Friday, August 29, 2008

Ministering to Poor Governments

It occurred to me this morning just how much suffering in this world is caused by inept government and how much could be avoided by competence.

A lot of us in the United States think we know all about inept government (FEMA during Katrina, for instance), but I'm actually thinking of a level of ineptitude that is somewhere in the middle between, say, the old Katrina-FEMA on the mild side and Zimbabwe on the extreme side.

I'm thinking of nations whose officials are at least kinda-sorta trying to do a good job, but for lack of training they simply don't have the best skills.

It seems that for cases like this it would be good to have a Christian ministry made up of government officials from countries around the world who would occasionally take some of their vacation time and spend it with their governmental counterparts in poor countries. Public works directors matching off with public works directors, planning department officials spending time with planning department officials, ministers of finance hanging out with ministers of finance. They could just spend time with each other talking about how they do their jobs and how they might do them better.

Having suggested that, a big red flag comes to mind, which is that often ideas that seem good to western visitors are not good at all.

For example, I have a friend with a large organization that was doing work in Africa. The westerners had finished their work in the country and were leaving but still had a lot of their food left over, so my friend gave it to his driver, a national, who gave it to a group of nationals. They all ate the western food and all got sick because they were not used to such a high protein diet.

My point is that good intentions need to be matched with good understanding.

But having said that, it seems that with some cultural training and a large dose of humility, a ministry by government officials to government officials in poor countries might be very helpful. In fact, though I haven't heard of it, maybe it already exists. If you know about such an organization, let me know; I'd be interested.

UPDATE: After watching FEMA performing quite well during Hurricane Gustav, I felt I had to update this post to make clear that I was talking about FEMA during the Katrina hurricane. I'm delighted to see how much the agency has improved!

Sunday, August 24, 2008

Top Christian Colleges - 2008

I just saw a rating of colleges by Forbes Magazine and thought it would be interesting to pull out the Christian colleges and see how they compared.

I found a list of Christian colleges and was surprised how few (just 32) were on the Forbes List. Not even Point Loma in California. Weird. I think they need to expand their list a lot. Also, I don't think the Forbes rating considers all the factors a Christian would consider in looking at a Christian school, but still, I find it quite interesting. I would have thought Wheaton would have come up first on the list, but it doesn't. It is second, with a college I hadn't heard of, Huntington University, coming in first.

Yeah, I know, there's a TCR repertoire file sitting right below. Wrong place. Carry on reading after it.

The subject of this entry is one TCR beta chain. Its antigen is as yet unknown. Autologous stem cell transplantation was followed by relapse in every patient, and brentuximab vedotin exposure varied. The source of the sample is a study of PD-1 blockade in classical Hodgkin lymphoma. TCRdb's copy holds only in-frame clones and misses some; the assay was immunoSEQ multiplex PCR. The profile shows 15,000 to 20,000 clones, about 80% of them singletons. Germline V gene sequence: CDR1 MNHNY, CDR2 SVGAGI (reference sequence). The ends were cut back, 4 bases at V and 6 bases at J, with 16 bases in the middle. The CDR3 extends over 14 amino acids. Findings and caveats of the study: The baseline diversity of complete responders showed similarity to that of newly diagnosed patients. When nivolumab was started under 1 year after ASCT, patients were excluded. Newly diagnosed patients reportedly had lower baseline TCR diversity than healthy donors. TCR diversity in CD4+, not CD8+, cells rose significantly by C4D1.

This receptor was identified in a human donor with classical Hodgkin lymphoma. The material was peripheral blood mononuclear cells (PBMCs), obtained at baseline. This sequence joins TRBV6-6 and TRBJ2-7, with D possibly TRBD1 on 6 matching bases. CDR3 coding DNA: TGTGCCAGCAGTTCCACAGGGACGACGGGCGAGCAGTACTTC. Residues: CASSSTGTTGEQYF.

So, here is the list. The number at the beginning of each line is the Forbes rating:

65 - Huntington University Indiana
89 - Wheaton College Illinois
95 - Erskine College South Carolina
116 - Carson-Newman College Tennessee
117 - Covenant College Georgia
129 - Mississippi College Mississippi
131 - George Fox University Oregon [added in update]
149 - Master's College California
159 - Goshen College Indiana
163 - Oklahoma Baptist University Oklahoma
165 - Whitworth College Washington
185 - Oklahoma Wesleyan University Oklahoma
191 - Houghton College New York
205 - Biola University California
211 - Northwestern College Iowa
213 - Asbury College Kentucky
257 - Westmont College California
271 - Northwestern College Minnesota
281 - Grove City College Pennsylvania
282 - Union University Tennessee
308 - Taylor University Indiana
340 - Cedarville University Ohio
343 - Gordon College Massachusetts
352 - Baylor University Texas
357 - Messiah College Pennsylvania
358 - Vanguard University California
372 - Calvin College Michigan
374 - Dordt College Iowa
435 - Seattle Pacific University Washington
443 - Corban College Oregon
444 - Abilene Christian University Texas
456 - John Brown University Arkansas
465 - Azusa Pacific University California

Saturday, August 23, 2008

Church Architecture

I recently stumbled upon a curious old volume on Google Books called Housing the Sunday School, which you may wish to read if you are on the planning committee to design a Sunday School building, but it reminded me of a really excellent book I read a long time ago by 19th Century art and architecture critic, John Ruskin, called The Seven Lamps of Architecture.

I'm sure there are excellent newer books with a wider perspective, but I thought Ruskin's book was excellent. Even though it isn't exclusively about church buildings, a lot of it is. I highly recommend it, especially if you are on a church building committee.

Monday, August 11, 2008

In Praise of Mindlessness

I am really not very tidy. And I come from a family of not-very-tidy people (my mother even has a sign that says "Neatness causes cancer in laboratory rats"), and generally I've considered neatness to show a certain lack of creativity and of a mind in a rut.

Well... I've been rethinking that and am now prepared to say I was wrong.

I think what changed my mind was reading David Allen's fine book, Getting Things Done, in which he advocates a very rigorous tidiness. One of his main themes, as I recall, is that if you put (and keep) everything in its place - especially schedules of things to do - then your mind can switch itself off on these topics because it knows that your "system" is doing the remembering. (My wife looked at the book and kind of yawned. She's been living this for years and kind of wonders what's taken me so long to see it.)